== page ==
The two herds that live in Thula Thula walked for 12 hours to the house where Anthony lived. They stayed around the compound for two days apparently grieving the death of their human friend. Then, they disappeared back into the bush.

No one knows how the elephants knew that Lawrence Anthony had passed away. Amazingly, according to the Thula Thula Reserve in 2014, “The elephants return[ed] for the 3rd consecutive year to mourn Lawrence. Same day. Same time as the two previous years.”

Source

Thula Thula Today

Lawrence’s wife, Francoise Malby Anthony continues the work of conservation and protection of wildlife in the reserve. She and her staff look after elephants, giraffes, rhinoceroses, leopards, buffaloes, crocodiles, kudus, and many birds.

The rhinos are a particular concern, because they are the targets of poachers. They kill the animals, hack off their horns, and sell them into the Asian medical market where powdered rhino horn is falsely believed to cure impotence in men. In Thula Thula the animals are assigned armed bodyguards who watch over them day and night.

The reserve is also operated as a tourist vacation spot. Visitors can stay overnight in one of two lodges, The Elephant Safari Lodge and The Luxury Tented Camp. Fine dining is also available.

Bonus Factoids

In April 2018, Dame Daphne Sheldrick died at the age of 83. During her life in Kenya she helped save the lives of 230 elephants many of which had been orphaned when their mothers had been killed by poachers or had died in droughts. She developed a special milk formula that was used to rear baby elephants. Her charity’s website noted that she “Lived alongside elephants and learned to read their hearts.” In 2016, she warned that if ivory poaching isn’t curtailed, African forest elephants could become extinct by 2025.

The Great Elephant Census was completed in 2016. It covered 18 African countries and found that the population of elephants had dropped by 144,000 animals between 2007 and 2014.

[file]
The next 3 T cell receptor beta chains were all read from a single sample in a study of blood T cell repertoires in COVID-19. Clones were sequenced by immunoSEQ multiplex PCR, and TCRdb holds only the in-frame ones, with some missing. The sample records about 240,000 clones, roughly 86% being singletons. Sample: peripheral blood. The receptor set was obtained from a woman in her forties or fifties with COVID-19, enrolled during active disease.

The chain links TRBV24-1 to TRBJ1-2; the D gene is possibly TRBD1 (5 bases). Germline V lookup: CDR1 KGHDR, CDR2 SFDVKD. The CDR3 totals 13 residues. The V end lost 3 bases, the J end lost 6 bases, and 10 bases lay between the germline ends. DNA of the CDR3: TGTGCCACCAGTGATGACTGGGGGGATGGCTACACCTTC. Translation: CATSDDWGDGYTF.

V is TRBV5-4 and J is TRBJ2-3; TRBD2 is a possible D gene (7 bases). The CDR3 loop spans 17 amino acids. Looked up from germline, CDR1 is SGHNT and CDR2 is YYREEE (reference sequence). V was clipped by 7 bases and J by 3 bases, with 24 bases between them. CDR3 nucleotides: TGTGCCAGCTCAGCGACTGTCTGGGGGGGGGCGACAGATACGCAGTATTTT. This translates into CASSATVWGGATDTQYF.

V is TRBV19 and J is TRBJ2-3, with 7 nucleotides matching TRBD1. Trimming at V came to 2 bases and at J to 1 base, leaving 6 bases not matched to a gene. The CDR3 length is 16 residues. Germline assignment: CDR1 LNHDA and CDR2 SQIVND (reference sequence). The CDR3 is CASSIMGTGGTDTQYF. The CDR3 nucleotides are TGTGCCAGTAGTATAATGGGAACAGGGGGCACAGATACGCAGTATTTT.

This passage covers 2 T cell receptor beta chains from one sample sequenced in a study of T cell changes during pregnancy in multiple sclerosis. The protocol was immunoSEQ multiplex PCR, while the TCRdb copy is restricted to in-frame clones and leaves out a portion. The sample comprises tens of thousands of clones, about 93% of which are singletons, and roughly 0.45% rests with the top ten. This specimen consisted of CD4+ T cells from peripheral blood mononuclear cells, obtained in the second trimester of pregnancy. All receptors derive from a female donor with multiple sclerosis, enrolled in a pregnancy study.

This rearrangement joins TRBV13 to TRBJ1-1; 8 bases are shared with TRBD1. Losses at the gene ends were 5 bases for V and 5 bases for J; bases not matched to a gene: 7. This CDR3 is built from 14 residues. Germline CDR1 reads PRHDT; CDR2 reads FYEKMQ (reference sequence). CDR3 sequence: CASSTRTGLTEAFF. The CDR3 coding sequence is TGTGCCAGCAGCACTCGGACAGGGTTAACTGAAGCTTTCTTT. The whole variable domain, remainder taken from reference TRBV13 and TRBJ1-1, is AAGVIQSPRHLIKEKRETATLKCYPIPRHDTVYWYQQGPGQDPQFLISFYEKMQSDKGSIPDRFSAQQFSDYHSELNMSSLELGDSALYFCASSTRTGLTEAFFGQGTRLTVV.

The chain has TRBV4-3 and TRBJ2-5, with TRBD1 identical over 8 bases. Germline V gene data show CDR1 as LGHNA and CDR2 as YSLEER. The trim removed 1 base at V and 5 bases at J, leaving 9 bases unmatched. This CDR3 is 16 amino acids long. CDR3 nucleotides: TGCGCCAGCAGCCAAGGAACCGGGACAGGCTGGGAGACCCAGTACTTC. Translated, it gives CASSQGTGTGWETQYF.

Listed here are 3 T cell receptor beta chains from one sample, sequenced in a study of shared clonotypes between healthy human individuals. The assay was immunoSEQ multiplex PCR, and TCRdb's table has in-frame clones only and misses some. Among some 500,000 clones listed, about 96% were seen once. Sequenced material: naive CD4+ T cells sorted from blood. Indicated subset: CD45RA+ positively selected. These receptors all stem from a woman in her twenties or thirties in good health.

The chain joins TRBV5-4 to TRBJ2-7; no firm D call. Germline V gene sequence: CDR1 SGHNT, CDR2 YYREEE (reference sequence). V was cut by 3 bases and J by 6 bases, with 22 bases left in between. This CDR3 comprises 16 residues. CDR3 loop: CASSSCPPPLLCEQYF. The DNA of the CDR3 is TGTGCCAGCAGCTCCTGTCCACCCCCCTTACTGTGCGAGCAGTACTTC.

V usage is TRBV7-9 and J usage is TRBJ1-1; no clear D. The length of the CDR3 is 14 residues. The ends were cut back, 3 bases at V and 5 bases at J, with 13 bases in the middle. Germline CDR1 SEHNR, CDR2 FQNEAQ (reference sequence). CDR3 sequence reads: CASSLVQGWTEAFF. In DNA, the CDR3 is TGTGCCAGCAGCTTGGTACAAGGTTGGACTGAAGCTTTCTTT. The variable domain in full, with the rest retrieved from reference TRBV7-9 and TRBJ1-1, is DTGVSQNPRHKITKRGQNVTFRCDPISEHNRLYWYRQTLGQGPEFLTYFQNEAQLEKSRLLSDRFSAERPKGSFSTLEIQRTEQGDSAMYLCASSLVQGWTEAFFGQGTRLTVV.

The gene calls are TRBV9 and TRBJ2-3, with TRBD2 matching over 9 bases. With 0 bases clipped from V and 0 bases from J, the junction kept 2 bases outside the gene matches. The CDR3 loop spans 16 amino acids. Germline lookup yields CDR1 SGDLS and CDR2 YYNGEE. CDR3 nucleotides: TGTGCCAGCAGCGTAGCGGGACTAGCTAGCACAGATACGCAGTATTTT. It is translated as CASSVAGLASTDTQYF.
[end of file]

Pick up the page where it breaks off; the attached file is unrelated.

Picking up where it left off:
The Elephant Sanctuary in Hohenwald, Tennessee is run by Carol Buckley and Scott Blais. They care for about 10 animals that have come from zoos or circuses. By the time they get them they are usually in poor shape, physically and emotionally.

In 1998, the Mfuwe Lodge was built in the South Luangwa National Park in Zambia. Unwittingly, the lodge was constructed across a traditional path that elephants use to get to their favourite food – mangoes. Every year, in late November, the wild elephants walk through the lodge’s lobby to eat the fruit now that it's ripe. They really are the elephants in the room.

Sorry About the Irritating Soundtrack.

Sources

  • “What Elephants Can Teach us About Love.” Joanna Moorhead, Sydney Morning Herald, June 18, 2009.
  • Thula Thula Game Reserve
  • “Rescuing the Baghdad Zoo.” Scott Conroy, CBS News, April 29, 2017.
  • “Lawrence Anthony.” The Telegraph, March 8, 2012.
  • “Elephants Say Goodbye to the Whisperer.” IOL News, March 10, 2012.

Questions & Answers

    © 2018 Rupert Taylor

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      • Peggy W profile image

        Peggy Woods 

        3 months ago from Houston, Texas

        That is so touching to read that the elephants honored the person who helped to save and rehabilitate them on the exact day of Lawrence Anthony's death by traveling to his home. The fact of them doing it for two more years and on the exact day is amazing. They are definitely intelligent creatures! I applaud everyone who tries to help wildlife survive. I really enjoyed your article.